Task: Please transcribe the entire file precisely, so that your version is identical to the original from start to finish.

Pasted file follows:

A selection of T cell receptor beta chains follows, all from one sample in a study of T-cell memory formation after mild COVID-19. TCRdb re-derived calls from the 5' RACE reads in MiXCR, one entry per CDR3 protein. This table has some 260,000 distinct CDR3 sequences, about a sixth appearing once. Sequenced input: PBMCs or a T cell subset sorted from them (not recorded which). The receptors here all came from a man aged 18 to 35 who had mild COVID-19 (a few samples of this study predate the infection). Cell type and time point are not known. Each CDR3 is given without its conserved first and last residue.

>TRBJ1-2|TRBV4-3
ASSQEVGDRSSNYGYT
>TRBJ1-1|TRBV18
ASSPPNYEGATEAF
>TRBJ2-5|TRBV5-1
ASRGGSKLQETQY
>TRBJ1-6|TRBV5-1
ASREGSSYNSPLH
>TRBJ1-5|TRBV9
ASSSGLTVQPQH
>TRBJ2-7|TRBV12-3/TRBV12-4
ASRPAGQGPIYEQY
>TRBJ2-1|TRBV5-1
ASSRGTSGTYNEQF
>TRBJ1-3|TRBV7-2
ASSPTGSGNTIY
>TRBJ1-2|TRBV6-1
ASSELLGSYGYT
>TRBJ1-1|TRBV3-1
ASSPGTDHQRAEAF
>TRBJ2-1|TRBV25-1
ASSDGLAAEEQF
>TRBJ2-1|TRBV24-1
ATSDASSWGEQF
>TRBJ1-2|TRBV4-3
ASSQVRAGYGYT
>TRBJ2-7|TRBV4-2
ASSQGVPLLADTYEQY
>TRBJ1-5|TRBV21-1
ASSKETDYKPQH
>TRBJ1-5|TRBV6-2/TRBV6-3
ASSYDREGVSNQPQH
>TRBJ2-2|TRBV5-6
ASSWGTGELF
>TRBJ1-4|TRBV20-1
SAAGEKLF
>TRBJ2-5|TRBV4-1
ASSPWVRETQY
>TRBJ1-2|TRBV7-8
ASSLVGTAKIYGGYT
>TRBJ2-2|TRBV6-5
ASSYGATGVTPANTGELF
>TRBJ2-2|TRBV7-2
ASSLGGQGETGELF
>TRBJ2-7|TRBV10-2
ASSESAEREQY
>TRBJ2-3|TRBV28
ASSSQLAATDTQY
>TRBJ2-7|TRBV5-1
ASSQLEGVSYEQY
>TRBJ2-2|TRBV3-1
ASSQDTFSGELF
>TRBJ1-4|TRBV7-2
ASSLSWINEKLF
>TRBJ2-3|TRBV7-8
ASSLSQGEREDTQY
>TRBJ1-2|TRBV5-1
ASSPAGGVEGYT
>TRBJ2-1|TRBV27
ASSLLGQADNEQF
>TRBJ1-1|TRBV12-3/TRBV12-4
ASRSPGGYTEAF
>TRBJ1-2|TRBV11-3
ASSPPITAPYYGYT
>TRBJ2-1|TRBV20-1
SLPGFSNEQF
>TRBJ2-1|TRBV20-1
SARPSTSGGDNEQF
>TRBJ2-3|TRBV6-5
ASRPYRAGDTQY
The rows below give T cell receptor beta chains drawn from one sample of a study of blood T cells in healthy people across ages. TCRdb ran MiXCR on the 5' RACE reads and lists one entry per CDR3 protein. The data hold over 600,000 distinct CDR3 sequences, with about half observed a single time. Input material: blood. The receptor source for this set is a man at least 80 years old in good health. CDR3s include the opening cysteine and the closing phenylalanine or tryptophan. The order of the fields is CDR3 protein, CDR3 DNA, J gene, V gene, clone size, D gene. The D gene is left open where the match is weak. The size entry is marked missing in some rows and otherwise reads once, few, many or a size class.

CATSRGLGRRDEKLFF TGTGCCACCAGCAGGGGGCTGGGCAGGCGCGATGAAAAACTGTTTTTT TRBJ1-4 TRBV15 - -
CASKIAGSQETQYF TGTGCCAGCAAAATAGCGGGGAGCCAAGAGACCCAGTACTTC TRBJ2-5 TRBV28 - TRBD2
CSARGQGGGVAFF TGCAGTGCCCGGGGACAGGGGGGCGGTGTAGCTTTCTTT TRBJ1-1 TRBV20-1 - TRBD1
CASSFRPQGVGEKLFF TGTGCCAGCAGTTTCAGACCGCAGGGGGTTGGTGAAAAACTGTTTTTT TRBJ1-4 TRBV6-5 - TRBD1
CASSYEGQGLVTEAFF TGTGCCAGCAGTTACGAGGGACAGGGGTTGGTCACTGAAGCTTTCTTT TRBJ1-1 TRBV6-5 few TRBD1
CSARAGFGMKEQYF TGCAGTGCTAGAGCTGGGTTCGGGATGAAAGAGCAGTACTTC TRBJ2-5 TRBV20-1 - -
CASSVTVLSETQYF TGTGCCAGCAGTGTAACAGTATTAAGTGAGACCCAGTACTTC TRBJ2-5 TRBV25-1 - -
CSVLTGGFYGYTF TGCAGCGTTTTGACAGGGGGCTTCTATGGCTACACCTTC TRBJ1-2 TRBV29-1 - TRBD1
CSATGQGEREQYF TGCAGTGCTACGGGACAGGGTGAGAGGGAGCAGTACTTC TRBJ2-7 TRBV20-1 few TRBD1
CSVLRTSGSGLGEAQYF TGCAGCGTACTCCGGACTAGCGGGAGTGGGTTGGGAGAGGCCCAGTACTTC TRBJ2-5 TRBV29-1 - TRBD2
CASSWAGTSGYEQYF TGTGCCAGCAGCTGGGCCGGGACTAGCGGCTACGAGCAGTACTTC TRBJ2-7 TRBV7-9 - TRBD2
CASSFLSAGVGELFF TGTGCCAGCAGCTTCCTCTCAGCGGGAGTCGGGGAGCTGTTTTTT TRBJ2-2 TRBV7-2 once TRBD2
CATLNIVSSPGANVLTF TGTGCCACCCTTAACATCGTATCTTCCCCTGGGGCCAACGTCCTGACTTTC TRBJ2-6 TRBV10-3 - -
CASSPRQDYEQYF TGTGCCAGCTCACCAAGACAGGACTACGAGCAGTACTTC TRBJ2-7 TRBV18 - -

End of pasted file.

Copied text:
A selection of T cell receptor beta chains follows, all from one sample in a study of T-cell memory formation after mild COVID-19. TCRdb re-derived calls from the 5' RACE reads in MiXCR, one entry per CDR3 protein. This table has some 260,000 distinct CDR3 sequences, about a sixth appearing once. Sequenced input: PBMCs or a T cell subset sorted from them (not recorded which). The receptors here all came from a man aged 18 to 35 who had mild COVID-19 (a few samples of this study predate the infection). Cell type and time point are not known. Each CDR3 is given without its conserved first and last residue.

>TRBJ1-2|TRBV4-3
ASSQEVGDRSSNYGYT
>TRBJ1-1|TRBV18
ASSPPNYEGATEAF
>TRBJ2-5|TRBV5-1
ASRGGSKLQETQY
>TRBJ1-6|TRBV5-1
ASREGSSYNSPLH
>TRBJ1-5|TRBV9
ASSSGLTVQPQH
>TRBJ2-7|TRBV12-3/TRBV12-4
ASRPAGQGPIYEQY
>TRBJ2-1|TRBV5-1
ASSRGTSGTYNEQF
>TRBJ1-3|TRBV7-2
ASSPTGSGNTIY
>TRBJ1-2|TRBV6-1
ASSELLGSYGYT
>TRBJ1-1|TRBV3-1
ASSPGTDHQRAEAF
>TRBJ2-1|TRBV25-1
ASSDGLAAEEQF
>TRBJ2-1|TRBV24-1
ATSDASSWGEQF
>TRBJ1-2|TRBV4-3
ASSQVRAGYGYT
>TRBJ2-7|TRBV4-2
ASSQGVPLLADTYEQY
>TRBJ1-5|TRBV21-1
ASSKETDYKPQH
>TRBJ1-5|TRBV6-2/TRBV6-3
ASSYDREGVSNQPQH
>TRBJ2-2|TRBV5-6
ASSWGTGELF
>TRBJ1-4|TRBV20-1
SAAGEKLF
>TRBJ2-5|TRBV4-1
ASSPWVRETQY
>TRBJ1-2|TRBV7-8
ASSLVGTAKIYGGYT
>TRBJ2-2|TRBV6-5
ASSYGATGVTPANTGELF
>TRBJ2-2|TRBV7-2
ASSLGGQGETGELF
>TRBJ2-7|TRBV10-2
ASSESAEREQY
>TRBJ2-3|TRBV28
ASSSQLAATDTQY
>TRBJ2-7|TRBV5-1
ASSQLEGVSYEQY
>TRBJ2-2|TRBV3-1
ASSQDTFSGELF
>TRBJ1-4|TRBV7-2
ASSLSWINEKLF
>TRBJ2-3|TRBV7-8
ASSLSQGEREDTQY
>TRBJ1-2|TRBV5-1
ASSPAGGVEGYT
>TRBJ2-1|TRBV27
ASSLLGQADNEQF
>TRBJ1-1|TRBV12-3/TRBV12-4
ASRSPGGYTEAF
>TRBJ1-2|TRBV11-3
ASSPPITAPYYGYT
>TRBJ2-1|TRBV20-1
SLPGFSNEQF
>TRBJ2-1|TRBV20-1
SARPSTSGGDNEQF
>TRBJ2-3|TRBV6-5
ASRPYRAGDTQY
The rows below give T cell receptor beta chains drawn from one sample of a study of blood T cells in healthy people across ages. TCRdb ran MiXCR on the 5' RACE reads and lists one entry per CDR3 protein. The data hold over 600,000 distinct CDR3 sequences, with about half observed a single time. Input material: blood. The receptor source for this set is a man at least 80 years old in good health. CDR3s include the opening cysteine and the closing phenylalanine or tryptophan. The order of the fields is CDR3 protein, CDR3 DNA, J gene, V gene, clone size, D gene. The D gene is left open where the match is weak. The size entry is marked missing in some rows and otherwise reads once, few, many or a size class.

CATSRGLGRRDEKLFF TGTGCCACCAGCAGGGGGCTGGGCAGGCGCGATGAAAAACTGTTTTTT TRBJ1-4 TRBV15 - -
CASKIAGSQETQYF TGTGCCAGCAAAATAGCGGGGAGCCAAGAGACCCAGTACTTC TRBJ2-5 TRBV28 - TRBD2
CSARGQGGGVAFF TGCAGTGCCCGGGGACAGGGGGGCGGTGTAGCTTTCTTT TRBJ1-1 TRBV20-1 - TRBD1
CASSFRPQGVGEKLFF TGTGCCAGCAGTTTCAGACCGCAGGGGGTTGGTGAAAAACTGTTTTTT TRBJ1-4 TRBV6-5 - TRBD1
CASSYEGQGLVTEAFF TGTGCCAGCAGTTACGAGGGACAGGGGTTGGTCACTGAAGCTTTCTTT TRBJ1-1 TRBV6-5 few TRBD1
CSARAGFGMKEQYF TGCAGTGCTAGAGCTGGGTTCGGGATGAAAGAGCAGTACTTC TRBJ2-5 TRBV20-1 - -
CASSVTVLSETQYF TGTGCCAGCAGTGTAACAGTATTAAGTGAGACCCAGTACTTC TRBJ2-5 TRBV25-1 - -
CSVLTGGFYGYTF TGCAGCGTTTTGACAGGGGGCTTCTATGGCTACACCTTC TRBJ1-2 TRBV29-1 - TRBD1
CSATGQGEREQYF TGCAGTGCTACGGGACAGGGTGAGAGGGAGCAGTACTTC TRBJ2-7 TRBV20-1 few TRBD1
CSVLRTSGSGLGEAQYF TGCAGCGTACTCCGGACTAGCGGGAGTGGGTTGGGAGAGGCCCAGTACTTC TRBJ2-5 TRBV29-1 - TRBD2
CASSWAGTSGYEQYF TGTGCCAGCAGCTGGGCCGGGACTAGCGGCTACGAGCAGTACTTC TRBJ2-7 TRBV7-9 - TRBD2
CASSFLSAGVGELFF TGTGCCAGCAGCTTCCTCTCAGCGGGAGTCGGGGAGCTGTTTTTT TRBJ2-2 TRBV7-2 once TRBD2
CATLNIVSSPGANVLTF TGTGCCACCCTTAACATCGTATCTTCCCCTGGGGCCAACGTCCTGACTTTC TRBJ2-6 TRBV10-3 - -
CASSPRQDYEQYF TGTGCCAGCTCACCAAGACAGGACTACGAGCAGTACTTC TRBJ2-7 TRBV18 - -